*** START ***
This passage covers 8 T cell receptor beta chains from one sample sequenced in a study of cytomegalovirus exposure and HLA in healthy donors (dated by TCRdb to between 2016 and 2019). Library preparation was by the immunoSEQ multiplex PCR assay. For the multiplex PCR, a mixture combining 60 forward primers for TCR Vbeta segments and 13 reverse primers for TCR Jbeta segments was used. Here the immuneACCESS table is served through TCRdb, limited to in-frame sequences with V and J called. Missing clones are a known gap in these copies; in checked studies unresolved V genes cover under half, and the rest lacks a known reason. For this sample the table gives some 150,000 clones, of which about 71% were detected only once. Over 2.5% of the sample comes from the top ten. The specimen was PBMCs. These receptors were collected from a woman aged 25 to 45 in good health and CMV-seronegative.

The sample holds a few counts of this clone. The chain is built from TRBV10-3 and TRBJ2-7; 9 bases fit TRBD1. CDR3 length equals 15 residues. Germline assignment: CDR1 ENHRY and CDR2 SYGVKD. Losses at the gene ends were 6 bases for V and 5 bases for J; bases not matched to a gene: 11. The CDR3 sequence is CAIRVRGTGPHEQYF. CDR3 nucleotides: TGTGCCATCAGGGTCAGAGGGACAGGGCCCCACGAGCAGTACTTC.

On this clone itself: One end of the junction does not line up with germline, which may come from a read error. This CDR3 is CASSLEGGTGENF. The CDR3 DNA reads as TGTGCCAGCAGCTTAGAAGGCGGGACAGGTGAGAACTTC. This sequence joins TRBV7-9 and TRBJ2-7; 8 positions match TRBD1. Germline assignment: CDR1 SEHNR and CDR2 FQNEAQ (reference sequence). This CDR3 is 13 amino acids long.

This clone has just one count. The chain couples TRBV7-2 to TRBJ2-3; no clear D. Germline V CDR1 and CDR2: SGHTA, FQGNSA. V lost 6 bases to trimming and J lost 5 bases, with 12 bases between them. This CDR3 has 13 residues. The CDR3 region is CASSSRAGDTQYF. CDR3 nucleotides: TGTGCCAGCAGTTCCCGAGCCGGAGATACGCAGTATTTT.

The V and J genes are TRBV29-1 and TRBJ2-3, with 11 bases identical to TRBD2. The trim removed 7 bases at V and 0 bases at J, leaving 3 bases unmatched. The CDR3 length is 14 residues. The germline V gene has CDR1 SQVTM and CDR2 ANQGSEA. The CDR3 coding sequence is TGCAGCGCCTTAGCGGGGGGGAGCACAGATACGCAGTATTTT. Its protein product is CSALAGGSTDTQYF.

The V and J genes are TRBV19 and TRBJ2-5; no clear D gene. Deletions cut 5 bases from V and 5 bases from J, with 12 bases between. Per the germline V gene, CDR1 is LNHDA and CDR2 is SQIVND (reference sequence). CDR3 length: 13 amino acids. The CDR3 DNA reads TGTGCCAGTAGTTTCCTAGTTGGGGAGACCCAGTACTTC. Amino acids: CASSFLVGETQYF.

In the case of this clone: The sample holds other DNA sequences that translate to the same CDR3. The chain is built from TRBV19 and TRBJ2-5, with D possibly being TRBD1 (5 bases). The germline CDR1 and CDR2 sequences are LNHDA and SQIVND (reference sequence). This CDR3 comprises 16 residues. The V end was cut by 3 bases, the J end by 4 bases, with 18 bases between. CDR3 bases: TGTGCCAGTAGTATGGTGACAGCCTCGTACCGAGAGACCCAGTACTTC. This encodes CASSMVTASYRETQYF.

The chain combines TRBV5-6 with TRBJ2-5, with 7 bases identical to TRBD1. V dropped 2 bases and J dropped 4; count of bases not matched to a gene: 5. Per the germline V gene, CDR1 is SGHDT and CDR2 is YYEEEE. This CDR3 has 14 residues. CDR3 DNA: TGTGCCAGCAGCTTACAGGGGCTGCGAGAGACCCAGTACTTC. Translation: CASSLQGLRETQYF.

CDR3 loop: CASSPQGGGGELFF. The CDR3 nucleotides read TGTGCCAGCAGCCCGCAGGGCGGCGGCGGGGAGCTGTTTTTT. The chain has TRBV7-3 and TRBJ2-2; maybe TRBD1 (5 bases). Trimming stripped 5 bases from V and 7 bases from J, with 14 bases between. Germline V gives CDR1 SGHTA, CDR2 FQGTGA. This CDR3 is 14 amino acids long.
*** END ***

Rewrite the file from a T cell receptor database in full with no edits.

This passage covers 8 T cell receptor beta chains from one sample sequenced in a study of cytomegalovirus exposure and HLA in healthy donors (dated by TCRdb to between 2016 and 2019). Library preparation was by the immunoSEQ multiplex PCR assay. For the multiplex PCR, a mixture combining 60 forward primers for TCR Vbeta segments and 13 reverse primers for TCR Jbeta segments was used. Here the immuneACCESS table is served through TCRdb, limited to in-frame sequences with V and J called. Missing clones are a known gap in these copies; in checked studies unresolved V genes cover under half, and the rest lacks a known reason. For this sample the table gives some 150,000 clones, of which about 71% were detected only once. Over 2.5% of the sample comes from the top ten. The specimen was PBMCs. These receptors were collected from a woman aged 25 to 45 in good health and CMV-seronegative.

The sample holds a few counts of this clone. The chain is built from TRBV10-3 and TRBJ2-7; 9 bases fit TRBD1. CDR3 length equals 15 residues. Germline assignment: CDR1 ENHRY and CDR2 SYGVKD. Losses at the gene ends were 6 bases for V and 5 bases for J; bases not matched to a gene: 11. The CDR3 sequence is CAIRVRGTGPHEQYF. CDR3 nucleotides: TGTGCCATCAGGGTCAGAGGGACAGGGCCCCACGAGCAGTACTTC.

On this clone itself: One end of the junction does not line up with germline, which may come from a read error. This CDR3 is CASSLEGGTGENF. The CDR3 DNA reads as TGTGCCAGCAGCTTAGAAGGCGGGACAGGTGAGAACTTC. This sequence joins TRBV7-9 and TRBJ2-7; 8 positions match TRBD1. Germline assignment: CDR1 SEHNR and CDR2 FQNEAQ (reference sequence). This CDR3 is 13 amino acids long.

This clone has just one count. The chain couples TRBV7-2 to TRBJ2-3; no clear D. Germline V CDR1 and CDR2: SGHTA, FQGNSA. V lost 6 bases to trimming and J lost 5 bases, with 12 bases between them. This CDR3 has 13 residues. The CDR3 region is CASSSRAGDTQYF. CDR3 nucleotides: TGTGCCAGCAGTTCCCGAGCCGGAGATACGCAGTATTTT.

The V and J genes are TRBV29-1 and TRBJ2-3, with 11 bases identical to TRBD2. The trim removed 7 bases at V and 0 bases at J, leaving 3 bases unmatched. The CDR3 length is 14 residues. The germline V gene has CDR1 SQVTM and CDR2 ANQGSEA. The CDR3 coding sequence is TGCAGCGCCTTAGCGGGGGGGAGCACAGATACGCAGTATTTT. Its protein product is CSALAGGSTDTQYF.

The V and J genes are TRBV19 and TRBJ2-5; no clear D gene. Deletions cut 5 bases from V and 5 bases from J, with 12 bases between. Per the germline V gene, CDR1 is LNHDA and CDR2 is SQIVND (reference sequence). CDR3 length: 13 amino acids. The CDR3 DNA reads TGTGCCAGTAGTTTCCTAGTTGGGGAGACCCAGTACTTC. Amino acids: CASSFLVGETQYF.

In the case of this clone: The sample holds other DNA sequences that translate to the same CDR3. The chain is built from TRBV19 and TRBJ2-5, with D possibly being TRBD1 (5 bases). The germline CDR1 and CDR2 sequences are LNHDA and SQIVND (reference sequence). This CDR3 comprises 16 residues. The V end was cut by 3 bases, the J end by 4 bases, with 18 bases between. CDR3 bases: TGTGCCAGTAGTATGGTGACAGCCTCGTACCGAGAGACCCAGTACTTC. This encodes CASSMVTASYRETQYF.

The chain combines TRBV5-6 with TRBJ2-5, with 7 bases identical to TRBD1. V dropped 2 bases and J dropped 4; count of bases not matched to a gene: 5. Per the germline V gene, CDR1 is SGHDT and CDR2 is YYEEEE. This CDR3 has 14 residues. CDR3 DNA: TGTGCCAGCAGCTTACAGGGGCTGCGAGAGACCCAGTACTTC. Translation: CASSLQGLRETQYF.

CDR3 loop: CASSPQGGGGELFF. The CDR3 nucleotides read TGTGCCAGCAGCCCGCAGGGCGGCGGCGGGGAGCTGTTTTTT. The chain has TRBV7-3 and TRBJ2-2; maybe TRBD1 (5 bases). Trimming stripped 5 bases from V and 7 bases from J, with 14 bases between. Germline V gives CDR1 SGHTA, CDR2 FQGTGA. This CDR3 is 14 amino acids long.